Proofing Pizza Dough: Ultimate Guide, Tips And Advice

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Whether you are just a beginner or a more advanced pizza maker, this article will give you some guidance on what proofing is, and how to get the best out of your dough with some more advanced tips.

Proofing is a stage in the pizza-making process where dough is left to rise, to allow yeast to ferment which adds to the flavor and texture. Pizza needs this to fill the dough with small bubbles of carbon dioxide. This leaves empty pockets when baked, to give the dough a light, airy texture. Without it, the crust will be thin, dense, and lesser in flavor.

Proofing creates:

  • Flavor from the byproducts of fermentation.
  • Texture from CO2 bubbles in the dough.
  • A Better rise and holes in the pizza from the gluten relaxing.
  • A dough easier to stretch and roll out that won’t shrink back.

If you need a foolproof dough with detailed step-by-step instructions then check out my pizza dough recipe to give yourself the best start.

If you’re struggling with making your dough or stretching it out, check out my pizza making video course which covers dough and the other ingredients and tools in depth.

How Does It Work?

Yeast eats sugars in the flour to give off carbon dioxide gas which forms bubbles throughout the dough, held in by a network of gluten strands.

It also develops flavor in the same way beer is left to ferment and develop flavor – there are byproducts produced in the process including alcohol.

So how should you do it, and what is the best way?

The answer depends on how much time you have available. Do you need a quick dough for a meal in a few hours’ time, or are you prepared to plan ahead and put some extra time in to produce a better dough?

If you want a quick fix then read method 1 or if you want a more substantial answer then use method 2.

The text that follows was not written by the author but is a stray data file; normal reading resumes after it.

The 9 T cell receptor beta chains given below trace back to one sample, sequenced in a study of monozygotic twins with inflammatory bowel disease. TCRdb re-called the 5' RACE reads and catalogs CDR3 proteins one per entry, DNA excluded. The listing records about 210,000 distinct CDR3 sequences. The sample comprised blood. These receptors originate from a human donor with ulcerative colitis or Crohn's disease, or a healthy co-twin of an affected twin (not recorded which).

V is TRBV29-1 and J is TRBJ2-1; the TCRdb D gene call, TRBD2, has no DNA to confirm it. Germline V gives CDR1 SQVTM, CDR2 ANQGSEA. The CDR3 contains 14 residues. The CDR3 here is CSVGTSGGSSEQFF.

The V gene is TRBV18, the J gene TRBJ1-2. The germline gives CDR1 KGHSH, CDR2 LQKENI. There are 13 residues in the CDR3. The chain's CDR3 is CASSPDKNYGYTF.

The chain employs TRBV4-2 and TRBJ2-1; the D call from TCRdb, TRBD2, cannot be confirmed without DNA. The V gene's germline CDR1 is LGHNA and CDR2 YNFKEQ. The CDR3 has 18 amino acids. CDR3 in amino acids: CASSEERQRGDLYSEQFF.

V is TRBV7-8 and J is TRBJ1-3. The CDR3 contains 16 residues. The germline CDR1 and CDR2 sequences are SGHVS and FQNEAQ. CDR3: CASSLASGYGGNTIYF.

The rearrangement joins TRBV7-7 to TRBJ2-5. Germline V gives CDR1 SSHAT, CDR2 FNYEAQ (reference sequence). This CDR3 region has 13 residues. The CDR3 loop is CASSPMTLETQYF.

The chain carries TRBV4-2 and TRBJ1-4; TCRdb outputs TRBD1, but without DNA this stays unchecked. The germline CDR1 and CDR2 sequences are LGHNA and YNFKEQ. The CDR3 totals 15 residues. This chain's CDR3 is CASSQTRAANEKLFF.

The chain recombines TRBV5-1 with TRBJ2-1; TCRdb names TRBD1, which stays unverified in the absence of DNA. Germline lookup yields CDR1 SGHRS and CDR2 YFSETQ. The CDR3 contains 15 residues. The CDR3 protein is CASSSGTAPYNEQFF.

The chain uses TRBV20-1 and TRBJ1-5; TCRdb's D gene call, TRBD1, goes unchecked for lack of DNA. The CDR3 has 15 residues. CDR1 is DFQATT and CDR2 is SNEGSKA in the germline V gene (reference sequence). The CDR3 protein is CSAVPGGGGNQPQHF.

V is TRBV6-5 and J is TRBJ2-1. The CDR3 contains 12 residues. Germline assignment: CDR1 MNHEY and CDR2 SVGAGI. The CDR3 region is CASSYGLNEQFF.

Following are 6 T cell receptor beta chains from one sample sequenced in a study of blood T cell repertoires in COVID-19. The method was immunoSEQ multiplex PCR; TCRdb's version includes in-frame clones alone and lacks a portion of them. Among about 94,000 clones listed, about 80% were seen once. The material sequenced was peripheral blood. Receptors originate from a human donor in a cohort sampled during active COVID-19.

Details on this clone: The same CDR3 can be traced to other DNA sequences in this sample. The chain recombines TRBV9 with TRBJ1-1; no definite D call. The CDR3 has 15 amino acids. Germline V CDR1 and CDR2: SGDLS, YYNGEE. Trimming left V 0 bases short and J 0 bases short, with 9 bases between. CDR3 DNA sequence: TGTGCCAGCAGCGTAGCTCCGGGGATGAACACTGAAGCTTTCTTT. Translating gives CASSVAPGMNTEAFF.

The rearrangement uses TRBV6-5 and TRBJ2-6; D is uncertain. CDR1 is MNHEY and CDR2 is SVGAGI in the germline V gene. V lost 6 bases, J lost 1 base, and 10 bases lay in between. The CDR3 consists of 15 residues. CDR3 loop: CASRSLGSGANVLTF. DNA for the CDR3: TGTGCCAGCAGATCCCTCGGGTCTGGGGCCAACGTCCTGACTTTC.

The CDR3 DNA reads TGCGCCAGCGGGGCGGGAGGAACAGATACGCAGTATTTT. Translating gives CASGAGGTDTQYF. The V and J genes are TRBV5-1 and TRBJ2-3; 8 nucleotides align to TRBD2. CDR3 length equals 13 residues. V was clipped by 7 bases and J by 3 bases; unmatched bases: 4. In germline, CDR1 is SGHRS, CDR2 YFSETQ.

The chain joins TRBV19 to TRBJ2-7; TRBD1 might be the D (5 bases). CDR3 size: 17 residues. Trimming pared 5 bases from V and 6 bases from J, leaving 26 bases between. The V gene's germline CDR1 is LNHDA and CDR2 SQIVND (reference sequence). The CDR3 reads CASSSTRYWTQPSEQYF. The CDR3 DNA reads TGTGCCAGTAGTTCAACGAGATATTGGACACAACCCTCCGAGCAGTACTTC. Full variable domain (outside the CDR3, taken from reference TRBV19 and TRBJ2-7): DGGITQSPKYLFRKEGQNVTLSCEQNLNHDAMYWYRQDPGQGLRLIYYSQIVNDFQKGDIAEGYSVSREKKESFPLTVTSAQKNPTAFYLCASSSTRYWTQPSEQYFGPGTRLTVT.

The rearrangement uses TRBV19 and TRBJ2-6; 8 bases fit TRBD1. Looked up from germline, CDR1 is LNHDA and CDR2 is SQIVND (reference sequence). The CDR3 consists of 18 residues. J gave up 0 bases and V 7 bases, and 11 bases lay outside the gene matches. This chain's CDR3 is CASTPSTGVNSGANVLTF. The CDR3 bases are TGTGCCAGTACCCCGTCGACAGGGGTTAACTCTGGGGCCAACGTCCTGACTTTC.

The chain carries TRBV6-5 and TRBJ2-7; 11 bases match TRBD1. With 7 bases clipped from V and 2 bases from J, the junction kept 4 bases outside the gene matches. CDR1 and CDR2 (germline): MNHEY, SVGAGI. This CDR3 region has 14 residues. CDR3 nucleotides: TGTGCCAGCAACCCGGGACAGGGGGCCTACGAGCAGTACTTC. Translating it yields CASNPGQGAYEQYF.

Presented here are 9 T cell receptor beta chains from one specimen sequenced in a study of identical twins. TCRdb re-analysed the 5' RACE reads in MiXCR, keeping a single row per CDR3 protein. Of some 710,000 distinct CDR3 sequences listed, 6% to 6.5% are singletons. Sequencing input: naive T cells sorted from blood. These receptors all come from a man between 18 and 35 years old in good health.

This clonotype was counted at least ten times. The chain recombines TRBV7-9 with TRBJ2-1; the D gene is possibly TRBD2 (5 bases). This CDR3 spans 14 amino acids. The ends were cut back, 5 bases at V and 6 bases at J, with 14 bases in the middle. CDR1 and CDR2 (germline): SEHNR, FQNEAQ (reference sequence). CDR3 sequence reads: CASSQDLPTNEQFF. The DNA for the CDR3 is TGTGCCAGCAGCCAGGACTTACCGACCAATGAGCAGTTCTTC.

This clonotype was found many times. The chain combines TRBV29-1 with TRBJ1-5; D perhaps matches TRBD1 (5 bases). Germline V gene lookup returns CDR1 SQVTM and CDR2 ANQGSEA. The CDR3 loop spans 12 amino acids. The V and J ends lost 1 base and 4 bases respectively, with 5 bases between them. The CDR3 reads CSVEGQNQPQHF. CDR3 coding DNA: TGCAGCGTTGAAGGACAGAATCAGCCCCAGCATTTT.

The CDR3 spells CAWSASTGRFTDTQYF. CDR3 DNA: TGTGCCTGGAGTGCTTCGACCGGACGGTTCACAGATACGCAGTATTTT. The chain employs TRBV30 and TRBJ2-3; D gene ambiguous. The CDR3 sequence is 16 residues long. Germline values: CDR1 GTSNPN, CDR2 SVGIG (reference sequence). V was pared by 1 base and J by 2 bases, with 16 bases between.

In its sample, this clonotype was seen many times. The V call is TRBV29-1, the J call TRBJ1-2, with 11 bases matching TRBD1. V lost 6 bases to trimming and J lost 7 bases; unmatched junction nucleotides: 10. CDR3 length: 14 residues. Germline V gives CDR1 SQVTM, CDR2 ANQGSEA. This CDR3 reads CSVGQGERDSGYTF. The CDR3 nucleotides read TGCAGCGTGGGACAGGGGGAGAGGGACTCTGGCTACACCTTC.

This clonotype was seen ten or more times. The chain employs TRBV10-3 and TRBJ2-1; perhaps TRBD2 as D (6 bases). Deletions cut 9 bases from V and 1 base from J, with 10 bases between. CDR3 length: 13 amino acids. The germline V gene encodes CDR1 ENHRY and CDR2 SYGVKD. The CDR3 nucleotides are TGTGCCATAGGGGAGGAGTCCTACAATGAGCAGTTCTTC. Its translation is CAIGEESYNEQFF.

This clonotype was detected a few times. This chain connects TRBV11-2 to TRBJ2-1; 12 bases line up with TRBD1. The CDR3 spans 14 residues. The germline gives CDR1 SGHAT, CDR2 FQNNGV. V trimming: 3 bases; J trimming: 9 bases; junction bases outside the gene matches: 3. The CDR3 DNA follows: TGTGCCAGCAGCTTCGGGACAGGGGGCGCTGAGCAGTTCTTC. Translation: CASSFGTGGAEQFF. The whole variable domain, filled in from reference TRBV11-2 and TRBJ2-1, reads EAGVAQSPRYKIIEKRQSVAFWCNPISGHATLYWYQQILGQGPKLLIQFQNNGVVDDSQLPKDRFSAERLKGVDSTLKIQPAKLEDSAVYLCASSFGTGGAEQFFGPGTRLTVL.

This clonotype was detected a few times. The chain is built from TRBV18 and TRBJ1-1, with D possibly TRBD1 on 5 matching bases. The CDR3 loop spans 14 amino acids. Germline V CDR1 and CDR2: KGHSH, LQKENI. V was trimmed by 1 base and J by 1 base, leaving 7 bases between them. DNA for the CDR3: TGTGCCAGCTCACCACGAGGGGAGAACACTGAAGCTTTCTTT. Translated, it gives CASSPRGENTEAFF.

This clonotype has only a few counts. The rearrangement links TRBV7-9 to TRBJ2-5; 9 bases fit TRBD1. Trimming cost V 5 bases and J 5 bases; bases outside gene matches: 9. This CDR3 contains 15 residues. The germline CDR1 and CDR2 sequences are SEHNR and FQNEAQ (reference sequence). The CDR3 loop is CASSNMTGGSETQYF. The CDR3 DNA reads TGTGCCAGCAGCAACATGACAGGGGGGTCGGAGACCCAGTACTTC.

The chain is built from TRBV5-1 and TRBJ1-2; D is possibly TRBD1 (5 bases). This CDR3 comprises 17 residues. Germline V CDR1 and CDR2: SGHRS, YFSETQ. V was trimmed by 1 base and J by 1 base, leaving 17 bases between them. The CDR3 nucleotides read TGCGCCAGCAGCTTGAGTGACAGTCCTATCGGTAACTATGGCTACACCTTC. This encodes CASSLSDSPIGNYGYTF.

The Basic Overview

Proofing comes after you have mixed and kneaded your ingredients together.

It’s a good idea to give your dough one fermentation stage as a bulk, then knock the air out, split it into balls, and give it a final proof before you stretch or roll it out.

You can split the balls all at once, or you can keep the bulk of the dough in the refrigerator and cut off amounts for pizzas as you need it.

Degassing the dough after the initial proof knocks out any large initial bubbles which could burst later, it creates lots of small bubbles for a great texture and also distributes the sugars to the yeast again for another round of flavor making.

I have outlined two popular methods later on for more in-depth details.

What Happens If You Don’t Proof Your Dough

It can be tempting to rush the proofing process, as after all, it does take up a considerable amount of the pizza-making time.

But simply put, as the fermentation creates flavor and CO2 bubbles in the dough; less fermentation means less tasty pizza, and a denser crust texture.

You can’t rush it if you want the best results – so plan ahead and you will create a much better pizza.

What Temperature And For How Long?

Fermentation happens faster at higher temperatures. More CO2 will be released at a faster rate, but it takes longer for the flavor to develop and the dough to relax.

The gluten network needs more time, and can’t easily be sped up like the yeast can be.

If you want to develop the flavor you need time. But supercharging the dough with warmth and leaving it for a long time will cause it to over-proof. It will become floppy and sour-tasting.

So you must control this by turning down the temperature, as colder temperatures slow fermentation.

So with that being said, you can either do a quicker rise at a warmer temperature but have a pizza with less flavor and denser texture. Or a slower rise at a colder temperature, and generally speaking, a better pizza.